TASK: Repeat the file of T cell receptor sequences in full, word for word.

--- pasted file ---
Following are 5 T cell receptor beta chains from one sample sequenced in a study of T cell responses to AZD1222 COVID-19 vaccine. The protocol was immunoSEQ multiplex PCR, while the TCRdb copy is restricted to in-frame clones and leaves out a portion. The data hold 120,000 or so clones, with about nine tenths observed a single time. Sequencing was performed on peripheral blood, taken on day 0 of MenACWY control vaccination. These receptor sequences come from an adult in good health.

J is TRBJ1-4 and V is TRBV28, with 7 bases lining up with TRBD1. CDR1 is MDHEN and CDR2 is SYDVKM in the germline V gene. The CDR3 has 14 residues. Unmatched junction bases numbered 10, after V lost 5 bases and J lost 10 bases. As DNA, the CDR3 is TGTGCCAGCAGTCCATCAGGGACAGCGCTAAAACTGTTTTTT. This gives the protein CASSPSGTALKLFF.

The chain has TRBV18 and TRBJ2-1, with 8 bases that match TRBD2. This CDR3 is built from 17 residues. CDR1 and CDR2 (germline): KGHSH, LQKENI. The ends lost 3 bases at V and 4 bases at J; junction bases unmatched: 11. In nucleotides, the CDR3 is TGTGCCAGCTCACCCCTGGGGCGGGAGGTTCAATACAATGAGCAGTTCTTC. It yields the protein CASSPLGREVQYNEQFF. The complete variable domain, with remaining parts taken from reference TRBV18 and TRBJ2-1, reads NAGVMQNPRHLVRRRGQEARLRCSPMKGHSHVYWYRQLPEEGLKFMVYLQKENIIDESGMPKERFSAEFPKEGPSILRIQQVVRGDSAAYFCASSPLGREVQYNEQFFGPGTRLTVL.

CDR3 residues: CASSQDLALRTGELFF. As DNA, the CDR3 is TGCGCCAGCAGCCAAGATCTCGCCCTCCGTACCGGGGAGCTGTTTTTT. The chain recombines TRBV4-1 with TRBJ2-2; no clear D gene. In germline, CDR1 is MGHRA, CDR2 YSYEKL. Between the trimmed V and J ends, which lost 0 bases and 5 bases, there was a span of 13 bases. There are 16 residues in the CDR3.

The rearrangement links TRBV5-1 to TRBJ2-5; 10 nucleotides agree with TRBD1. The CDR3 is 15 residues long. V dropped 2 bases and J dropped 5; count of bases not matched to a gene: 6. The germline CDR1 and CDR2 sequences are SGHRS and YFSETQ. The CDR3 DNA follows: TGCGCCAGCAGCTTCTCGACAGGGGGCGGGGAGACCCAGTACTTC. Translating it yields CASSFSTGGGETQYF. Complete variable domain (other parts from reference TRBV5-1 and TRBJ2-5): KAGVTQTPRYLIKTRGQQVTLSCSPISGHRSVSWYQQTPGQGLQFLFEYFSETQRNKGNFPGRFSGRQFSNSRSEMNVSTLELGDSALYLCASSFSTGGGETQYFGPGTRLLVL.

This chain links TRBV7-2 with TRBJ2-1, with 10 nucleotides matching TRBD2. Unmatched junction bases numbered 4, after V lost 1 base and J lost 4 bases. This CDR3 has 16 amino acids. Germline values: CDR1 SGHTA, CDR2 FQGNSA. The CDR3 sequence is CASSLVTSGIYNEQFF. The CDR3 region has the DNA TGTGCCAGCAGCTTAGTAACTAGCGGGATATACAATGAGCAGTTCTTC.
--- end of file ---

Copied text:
Following are 5 T cell receptor beta chains from one sample sequenced in a study of T cell responses to AZD1222 COVID-19 vaccine. The protocol was immunoSEQ multiplex PCR, while the TCRdb copy is restricted to in-frame clones and leaves out a portion. The data hold 120,000 or so clones, with about nine tenths observed a single time. Sequencing was performed on peripheral blood, taken on day 0 of MenACWY control vaccination. These receptor sequences come from an adult in good health.

J is TRBJ1-4 and V is TRBV28, with 7 bases lining up with TRBD1. CDR1 is MDHEN and CDR2 is SYDVKM in the germline V gene. The CDR3 has 14 residues. Unmatched junction bases numbered 10, after V lost 5 bases and J lost 10 bases. As DNA, the CDR3 is TGTGCCAGCAGTCCATCAGGGACAGCGCTAAAACTGTTTTTT. This gives the protein CASSPSGTALKLFF.

The chain has TRBV18 and TRBJ2-1, with 8 bases that match TRBD2. This CDR3 is built from 17 residues. CDR1 and CDR2 (germline): KGHSH, LQKENI. The ends lost 3 bases at V and 4 bases at J; junction bases unmatched: 11. In nucleotides, the CDR3 is TGTGCCAGCTCACCCCTGGGGCGGGAGGTTCAATACAATGAGCAGTTCTTC. It yields the protein CASSPLGREVQYNEQFF. The complete variable domain, with remaining parts taken from reference TRBV18 and TRBJ2-1, reads NAGVMQNPRHLVRRRGQEARLRCSPMKGHSHVYWYRQLPEEGLKFMVYLQKENIIDESGMPKERFSAEFPKEGPSILRIQQVVRGDSAAYFCASSPLGREVQYNEQFFGPGTRLTVL.

CDR3 residues: CASSQDLALRTGELFF. As DNA, the CDR3 is TGCGCCAGCAGCCAAGATCTCGCCCTCCGTACCGGGGAGCTGTTTTTT. The chain recombines TRBV4-1 with TRBJ2-2; no clear D gene. In germline, CDR1 is MGHRA, CDR2 YSYEKL. Between the trimmed V and J ends, which lost 0 bases and 5 bases, there was a span of 13 bases. There are 16 residues in the CDR3.

The rearrangement links TRBV5-1 to TRBJ2-5; 10 nucleotides agree with TRBD1. The CDR3 is 15 residues long. V dropped 2 bases and J dropped 5; count of bases not matched to a gene: 6. The germline CDR1 and CDR2 sequences are SGHRS and YFSETQ. The CDR3 DNA follows: TGCGCCAGCAGCTTCTCGACAGGGGGCGGGGAGACCCAGTACTTC. Translating it yields CASSFSTGGGETQYF. Complete variable domain (other parts from reference TRBV5-1 and TRBJ2-5): KAGVTQTPRYLIKTRGQQVTLSCSPISGHRSVSWYQQTPGQGLQFLFEYFSETQRNKGNFPGRFSGRQFSNSRSEMNVSTLELGDSALYLCASSFSTGGGETQYFGPGTRLLVL.

This chain links TRBV7-2 with TRBJ2-1, with 10 nucleotides matching TRBD2. Unmatched junction bases numbered 4, after V lost 1 base and J lost 4 bases. This CDR3 has 16 amino acids. Germline values: CDR1 SGHTA, CDR2 FQGNSA. The CDR3 sequence is CASSLVTSGIYNEQFF. The CDR3 region has the DNA TGTGCCAGCAGCTTAGTAACTAGCGGGATATACAATGAGCAGTTCTTC.